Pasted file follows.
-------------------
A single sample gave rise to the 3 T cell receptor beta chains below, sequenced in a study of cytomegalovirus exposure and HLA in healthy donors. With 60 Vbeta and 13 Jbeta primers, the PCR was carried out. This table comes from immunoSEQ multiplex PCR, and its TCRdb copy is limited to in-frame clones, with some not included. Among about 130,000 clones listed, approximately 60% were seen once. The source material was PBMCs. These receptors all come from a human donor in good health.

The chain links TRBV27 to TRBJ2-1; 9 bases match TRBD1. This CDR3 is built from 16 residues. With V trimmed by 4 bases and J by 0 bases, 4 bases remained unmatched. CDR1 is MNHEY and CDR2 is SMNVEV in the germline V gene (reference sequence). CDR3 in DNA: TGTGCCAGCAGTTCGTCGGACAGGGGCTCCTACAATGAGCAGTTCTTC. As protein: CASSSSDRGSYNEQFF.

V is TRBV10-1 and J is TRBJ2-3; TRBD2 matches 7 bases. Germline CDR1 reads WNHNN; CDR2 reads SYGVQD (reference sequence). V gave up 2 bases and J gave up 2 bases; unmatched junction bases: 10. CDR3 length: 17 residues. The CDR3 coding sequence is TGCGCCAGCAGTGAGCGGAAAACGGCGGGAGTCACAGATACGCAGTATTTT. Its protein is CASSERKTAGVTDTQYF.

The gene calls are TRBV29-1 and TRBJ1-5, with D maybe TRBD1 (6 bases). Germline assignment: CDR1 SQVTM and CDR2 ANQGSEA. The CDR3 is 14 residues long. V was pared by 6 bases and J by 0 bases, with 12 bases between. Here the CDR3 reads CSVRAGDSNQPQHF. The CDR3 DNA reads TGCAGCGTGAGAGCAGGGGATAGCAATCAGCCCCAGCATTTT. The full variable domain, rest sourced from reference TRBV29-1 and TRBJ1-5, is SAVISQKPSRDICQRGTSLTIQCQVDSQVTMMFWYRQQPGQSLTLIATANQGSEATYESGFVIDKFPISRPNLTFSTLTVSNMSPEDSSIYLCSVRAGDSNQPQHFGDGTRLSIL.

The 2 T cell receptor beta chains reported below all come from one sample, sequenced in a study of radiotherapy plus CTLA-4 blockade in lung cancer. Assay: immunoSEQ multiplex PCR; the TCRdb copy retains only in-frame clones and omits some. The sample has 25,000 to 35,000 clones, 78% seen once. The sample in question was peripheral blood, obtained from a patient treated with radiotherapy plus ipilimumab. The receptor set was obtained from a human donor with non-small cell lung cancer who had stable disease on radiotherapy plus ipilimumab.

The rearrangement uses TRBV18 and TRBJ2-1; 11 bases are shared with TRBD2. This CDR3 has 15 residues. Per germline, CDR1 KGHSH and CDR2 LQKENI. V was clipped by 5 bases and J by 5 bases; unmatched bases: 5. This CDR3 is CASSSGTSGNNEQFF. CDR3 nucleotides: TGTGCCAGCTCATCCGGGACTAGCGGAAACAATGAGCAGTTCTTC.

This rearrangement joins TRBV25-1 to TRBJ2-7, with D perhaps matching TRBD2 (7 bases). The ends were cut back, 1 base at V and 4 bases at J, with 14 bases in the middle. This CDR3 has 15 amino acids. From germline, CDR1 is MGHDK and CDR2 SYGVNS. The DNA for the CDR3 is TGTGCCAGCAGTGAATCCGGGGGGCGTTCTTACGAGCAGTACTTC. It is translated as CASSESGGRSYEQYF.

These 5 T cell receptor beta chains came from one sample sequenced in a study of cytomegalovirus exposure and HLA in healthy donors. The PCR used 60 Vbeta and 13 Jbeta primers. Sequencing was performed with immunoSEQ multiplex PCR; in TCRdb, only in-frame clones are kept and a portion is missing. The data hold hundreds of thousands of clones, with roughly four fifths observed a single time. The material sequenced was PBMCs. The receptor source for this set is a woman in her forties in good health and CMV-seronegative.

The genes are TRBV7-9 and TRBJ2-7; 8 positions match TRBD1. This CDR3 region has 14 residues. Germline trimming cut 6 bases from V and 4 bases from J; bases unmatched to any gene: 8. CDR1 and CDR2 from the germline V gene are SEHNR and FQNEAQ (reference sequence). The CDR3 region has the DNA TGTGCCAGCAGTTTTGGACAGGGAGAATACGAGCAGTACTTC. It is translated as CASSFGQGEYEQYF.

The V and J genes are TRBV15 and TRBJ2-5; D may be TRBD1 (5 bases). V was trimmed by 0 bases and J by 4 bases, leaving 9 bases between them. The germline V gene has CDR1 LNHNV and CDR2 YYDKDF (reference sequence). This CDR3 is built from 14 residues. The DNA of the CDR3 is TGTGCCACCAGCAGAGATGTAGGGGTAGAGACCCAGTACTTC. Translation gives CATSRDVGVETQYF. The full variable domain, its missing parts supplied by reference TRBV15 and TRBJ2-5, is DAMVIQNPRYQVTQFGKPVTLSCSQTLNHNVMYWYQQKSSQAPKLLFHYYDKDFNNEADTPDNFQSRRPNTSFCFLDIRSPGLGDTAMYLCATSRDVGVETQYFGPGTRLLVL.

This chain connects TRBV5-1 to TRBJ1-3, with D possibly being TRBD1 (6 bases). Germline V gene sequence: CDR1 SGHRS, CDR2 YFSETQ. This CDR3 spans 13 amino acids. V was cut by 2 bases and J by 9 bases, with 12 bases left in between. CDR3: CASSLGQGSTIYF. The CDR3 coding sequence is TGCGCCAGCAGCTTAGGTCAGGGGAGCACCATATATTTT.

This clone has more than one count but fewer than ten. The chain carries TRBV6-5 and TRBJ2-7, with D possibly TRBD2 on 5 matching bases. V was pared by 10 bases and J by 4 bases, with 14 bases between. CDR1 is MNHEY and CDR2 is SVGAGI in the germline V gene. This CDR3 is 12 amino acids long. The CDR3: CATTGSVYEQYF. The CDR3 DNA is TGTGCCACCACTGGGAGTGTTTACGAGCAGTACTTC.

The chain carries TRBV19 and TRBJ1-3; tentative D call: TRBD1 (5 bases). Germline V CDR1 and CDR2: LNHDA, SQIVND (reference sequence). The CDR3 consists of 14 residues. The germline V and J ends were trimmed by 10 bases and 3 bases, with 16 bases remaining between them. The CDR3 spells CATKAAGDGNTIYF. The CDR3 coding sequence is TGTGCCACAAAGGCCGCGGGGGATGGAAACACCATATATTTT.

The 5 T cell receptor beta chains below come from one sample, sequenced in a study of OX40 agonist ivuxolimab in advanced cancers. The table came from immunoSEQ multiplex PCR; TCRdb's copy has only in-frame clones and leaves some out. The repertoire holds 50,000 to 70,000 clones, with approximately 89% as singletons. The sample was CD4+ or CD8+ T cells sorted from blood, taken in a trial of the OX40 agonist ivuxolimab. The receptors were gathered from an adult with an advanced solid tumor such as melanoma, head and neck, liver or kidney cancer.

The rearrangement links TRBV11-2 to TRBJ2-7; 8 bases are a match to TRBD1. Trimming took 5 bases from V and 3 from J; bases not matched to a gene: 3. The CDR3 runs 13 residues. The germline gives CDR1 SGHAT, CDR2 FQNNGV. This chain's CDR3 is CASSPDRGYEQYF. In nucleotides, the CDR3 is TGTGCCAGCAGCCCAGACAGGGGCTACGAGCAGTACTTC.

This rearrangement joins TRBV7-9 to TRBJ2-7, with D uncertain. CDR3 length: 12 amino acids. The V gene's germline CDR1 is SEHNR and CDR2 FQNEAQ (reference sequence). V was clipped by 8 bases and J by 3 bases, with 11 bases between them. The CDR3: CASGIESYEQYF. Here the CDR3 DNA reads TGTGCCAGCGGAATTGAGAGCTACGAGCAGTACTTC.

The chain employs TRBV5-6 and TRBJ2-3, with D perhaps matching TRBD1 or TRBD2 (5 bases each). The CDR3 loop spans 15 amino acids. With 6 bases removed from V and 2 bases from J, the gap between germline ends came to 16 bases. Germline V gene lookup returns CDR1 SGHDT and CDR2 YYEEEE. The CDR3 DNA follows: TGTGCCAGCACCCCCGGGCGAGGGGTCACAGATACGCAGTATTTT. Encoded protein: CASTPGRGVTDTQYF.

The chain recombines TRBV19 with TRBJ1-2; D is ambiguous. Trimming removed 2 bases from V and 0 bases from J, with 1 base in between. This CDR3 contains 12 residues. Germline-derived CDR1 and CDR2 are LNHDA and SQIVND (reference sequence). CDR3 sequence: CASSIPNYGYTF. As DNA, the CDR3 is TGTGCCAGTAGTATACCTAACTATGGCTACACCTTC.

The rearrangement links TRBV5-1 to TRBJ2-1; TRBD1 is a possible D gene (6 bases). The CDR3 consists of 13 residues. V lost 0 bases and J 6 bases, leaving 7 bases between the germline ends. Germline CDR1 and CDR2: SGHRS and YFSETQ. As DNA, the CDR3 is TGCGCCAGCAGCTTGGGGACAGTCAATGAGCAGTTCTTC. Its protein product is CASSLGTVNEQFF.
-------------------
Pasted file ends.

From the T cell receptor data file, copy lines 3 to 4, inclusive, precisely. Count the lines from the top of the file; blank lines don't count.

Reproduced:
V is TRBV10-1 and J is TRBJ2-3; TRBD2 matches 7 bases. Germline CDR1 reads WNHNN; CDR2 reads SYGVQD (reference sequence). V gave up 2 bases and J gave up 2 bases; unmatched junction bases: 10. CDR3 length: 17 residues. The CDR3 coding sequence is TGCGCCAGCAGTGAGCGGAAAACGGCGGGAGTCACAGATACGCAGTATTTT. Its protein is CASSERKTAGVTDTQYF.

The gene calls are TRBV29-1 and TRBJ1-5, with D maybe TRBD1 (6 bases). Germline assignment: CDR1 SQVTM and CDR2 ANQGSEA. The CDR3 is 14 residues long. V was pared by 6 bases and J by 0 bases, with 12 bases between. Here the CDR3 reads CSVRAGDSNQPQHF. The CDR3 DNA reads TGCAGCGTGAGAGCAGGGGATAGCAATCAGCCCCAGCATTTT. The full variable domain, rest sourced from reference TRBV29-1 and TRBJ1-5, is SAVISQKPSRDICQRGTSLTIQCQVDSQVTMMFWYRQQPGQSLTLIATANQGSEATYESGFVIDKFPISRPNLTFSTLTVSNMSPEDSSIYLCSVRAGDSNQPQHFGDGTRLSIL.